Apr 01 2024

Expanding the ways the CDR Verification Framework looks at biomass

Freya Chay 
Freya Chay

The CDR Verification Framework is an interactive tool that maps out the key uncertainties associated with calculating net carbon removal for different CDR pathways. In collaboration with Frontier, we have now updated the tool to improve the representation of approaches that rely on terrestrial biomass.

With the addition of two new pathways, the framework now includes five biomass-based pathways: biomaterial injection, biomass burial, biomass sinking, biochar applied to soils, and bioenergy with carbon capture and storage (BECCS). All of these pathways rely on photosynthesis to remove carbon from the atmosphere, and share a set of upstream uncertainties associated with the choice of biomass feedstock. However, each pathway takes a unique approach to storing the biomass carbon. Our evaluation reflects how confident we are that the approach can store carbon for at least 1000 years.

Verification Confidence Level (VCL)
Bioenergy with carbon capture and storageBECCS
Biomaterial injection
Terrestrial biomass sinking
Biomass burial
High confidence
Low confidence
figure 1

The Verification Framework summarizes the uncertainties associated with each CDR pathway using a metric called the Verification Confidence Level (VCL), which represents our confidence that carbon removal outcomes can be accurately quantified using the best scientific understanding, measurement, and modeling approaches available today. Each pathway is associated with a VCL range, which captures differences in implementation within a given pathway. This figure highlights the VCL ratings for the five terrestrial biomass-based pathways. For more information on the VCL metric, read our original explainer.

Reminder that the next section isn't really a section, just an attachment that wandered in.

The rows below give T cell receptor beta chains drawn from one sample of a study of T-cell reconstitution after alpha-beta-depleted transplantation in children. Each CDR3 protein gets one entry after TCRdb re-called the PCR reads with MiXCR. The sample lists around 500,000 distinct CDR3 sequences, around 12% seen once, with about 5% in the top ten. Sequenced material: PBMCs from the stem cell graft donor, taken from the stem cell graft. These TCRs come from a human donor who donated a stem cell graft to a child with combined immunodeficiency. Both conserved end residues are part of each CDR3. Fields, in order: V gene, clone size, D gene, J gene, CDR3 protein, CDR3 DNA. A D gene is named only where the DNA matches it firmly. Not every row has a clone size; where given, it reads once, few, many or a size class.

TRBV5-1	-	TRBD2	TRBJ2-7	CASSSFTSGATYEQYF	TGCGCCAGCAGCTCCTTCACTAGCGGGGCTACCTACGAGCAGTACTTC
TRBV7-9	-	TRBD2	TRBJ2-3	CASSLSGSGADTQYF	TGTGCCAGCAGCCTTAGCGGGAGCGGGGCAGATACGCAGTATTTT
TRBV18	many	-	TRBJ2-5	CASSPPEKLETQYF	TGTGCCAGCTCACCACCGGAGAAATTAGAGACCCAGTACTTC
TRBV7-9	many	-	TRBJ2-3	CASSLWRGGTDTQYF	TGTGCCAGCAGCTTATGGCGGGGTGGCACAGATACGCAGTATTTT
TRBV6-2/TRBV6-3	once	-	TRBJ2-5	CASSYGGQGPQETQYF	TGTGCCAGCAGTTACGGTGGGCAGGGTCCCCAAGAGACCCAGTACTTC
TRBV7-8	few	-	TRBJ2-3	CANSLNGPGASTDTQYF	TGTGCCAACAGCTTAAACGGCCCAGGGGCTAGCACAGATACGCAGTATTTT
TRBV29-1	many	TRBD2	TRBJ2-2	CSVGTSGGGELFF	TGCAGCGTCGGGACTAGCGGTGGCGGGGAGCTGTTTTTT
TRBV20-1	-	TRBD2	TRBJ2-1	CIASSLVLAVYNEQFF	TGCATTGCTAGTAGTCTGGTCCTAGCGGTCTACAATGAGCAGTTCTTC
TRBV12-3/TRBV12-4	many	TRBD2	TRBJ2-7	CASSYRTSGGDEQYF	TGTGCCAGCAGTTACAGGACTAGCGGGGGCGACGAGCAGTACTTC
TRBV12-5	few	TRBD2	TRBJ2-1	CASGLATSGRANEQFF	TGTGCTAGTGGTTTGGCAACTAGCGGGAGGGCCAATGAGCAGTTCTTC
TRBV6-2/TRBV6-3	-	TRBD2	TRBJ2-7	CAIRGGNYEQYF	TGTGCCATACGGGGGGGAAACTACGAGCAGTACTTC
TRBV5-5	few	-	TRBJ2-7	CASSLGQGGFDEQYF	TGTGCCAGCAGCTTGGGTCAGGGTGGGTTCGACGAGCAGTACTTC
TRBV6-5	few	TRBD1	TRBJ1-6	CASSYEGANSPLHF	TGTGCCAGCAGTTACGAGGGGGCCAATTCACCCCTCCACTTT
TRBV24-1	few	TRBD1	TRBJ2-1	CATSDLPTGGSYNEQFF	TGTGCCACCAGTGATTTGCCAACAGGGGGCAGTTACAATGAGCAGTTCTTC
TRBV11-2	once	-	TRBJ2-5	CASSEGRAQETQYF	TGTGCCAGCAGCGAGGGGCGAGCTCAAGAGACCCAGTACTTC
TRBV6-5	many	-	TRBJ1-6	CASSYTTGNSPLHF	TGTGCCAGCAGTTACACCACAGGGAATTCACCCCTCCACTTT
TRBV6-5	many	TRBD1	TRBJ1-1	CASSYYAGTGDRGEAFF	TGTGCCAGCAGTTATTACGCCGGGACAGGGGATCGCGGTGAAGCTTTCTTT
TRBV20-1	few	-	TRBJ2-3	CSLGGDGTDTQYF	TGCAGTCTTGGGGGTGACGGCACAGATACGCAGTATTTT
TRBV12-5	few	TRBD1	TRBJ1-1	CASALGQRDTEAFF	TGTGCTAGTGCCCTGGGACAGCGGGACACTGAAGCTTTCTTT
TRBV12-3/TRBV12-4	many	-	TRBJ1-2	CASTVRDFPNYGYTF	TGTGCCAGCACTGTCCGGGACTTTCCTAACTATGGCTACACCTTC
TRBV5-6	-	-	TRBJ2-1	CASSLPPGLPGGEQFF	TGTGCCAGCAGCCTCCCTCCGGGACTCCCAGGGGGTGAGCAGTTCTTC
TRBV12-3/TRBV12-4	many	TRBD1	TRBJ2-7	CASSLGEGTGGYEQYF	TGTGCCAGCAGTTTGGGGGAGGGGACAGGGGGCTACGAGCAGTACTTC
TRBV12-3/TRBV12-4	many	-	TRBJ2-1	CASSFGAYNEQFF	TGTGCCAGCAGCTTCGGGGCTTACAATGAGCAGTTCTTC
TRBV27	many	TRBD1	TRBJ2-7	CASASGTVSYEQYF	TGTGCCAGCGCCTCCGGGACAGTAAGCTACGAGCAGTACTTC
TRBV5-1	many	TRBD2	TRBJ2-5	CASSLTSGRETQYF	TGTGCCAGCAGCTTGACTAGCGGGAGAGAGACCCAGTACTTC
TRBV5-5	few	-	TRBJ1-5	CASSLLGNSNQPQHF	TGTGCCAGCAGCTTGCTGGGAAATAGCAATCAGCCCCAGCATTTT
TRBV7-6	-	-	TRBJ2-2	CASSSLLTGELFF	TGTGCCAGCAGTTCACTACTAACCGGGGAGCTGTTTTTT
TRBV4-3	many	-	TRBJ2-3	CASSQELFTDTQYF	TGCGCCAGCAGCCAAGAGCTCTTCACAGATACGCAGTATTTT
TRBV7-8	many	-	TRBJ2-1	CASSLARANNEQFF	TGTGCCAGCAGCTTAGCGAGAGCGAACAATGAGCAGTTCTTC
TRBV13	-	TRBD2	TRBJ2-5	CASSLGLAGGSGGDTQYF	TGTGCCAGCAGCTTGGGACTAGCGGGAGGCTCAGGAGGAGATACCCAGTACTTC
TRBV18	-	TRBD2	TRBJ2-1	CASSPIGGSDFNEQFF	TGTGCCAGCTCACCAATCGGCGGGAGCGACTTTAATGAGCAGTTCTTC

As you interact with these updates, please keep in mind that the Verification Framework should be seen as a starting point for understanding biomass-based carbon removal, not a complete framework for evaluating if and when it’s a good idea. The tool focuses on project-level quantification of net carbon removal and storage durability, which is the primary lens of carbon markets and emerging policy mechanisms. However, biomass is a limited global resource and choosing to use it for CDR will require system-level thinking — including around alternative biomass uses, the incentives created for adjacent industries like forestry and agriculture, and the resulting impacts on ecosystems and communities. Project-level MRV is necessary, but insufficient, to address these larger questions.

Below, we explain two important choices we made when deciding how to represent biomass-based pathways in the Verification Framework. A full accounting of changes can be found on GitHub and the tool’s online documentation.

We included projects that don’t grow their own biomass

In mapping uncertainty for each biomass-based pathway, we considered both the possibility that projects grow their own biomass and the possibility that they source existing biomass — for example, from agriculture, forestry, or municipal waste streams. If a project grows biomass and stores the captured carbon, it is clearly and directly responsible for removing carbon from the atmosphere. In contrast, projects that store biomass carbon they weren’t responsible for growing are, from a narrow perspective, avoiding emissions. If not for the project’s actions, some or most of the carbon contained in that biomass would eventually be emitted to the atmosphere via decomposition.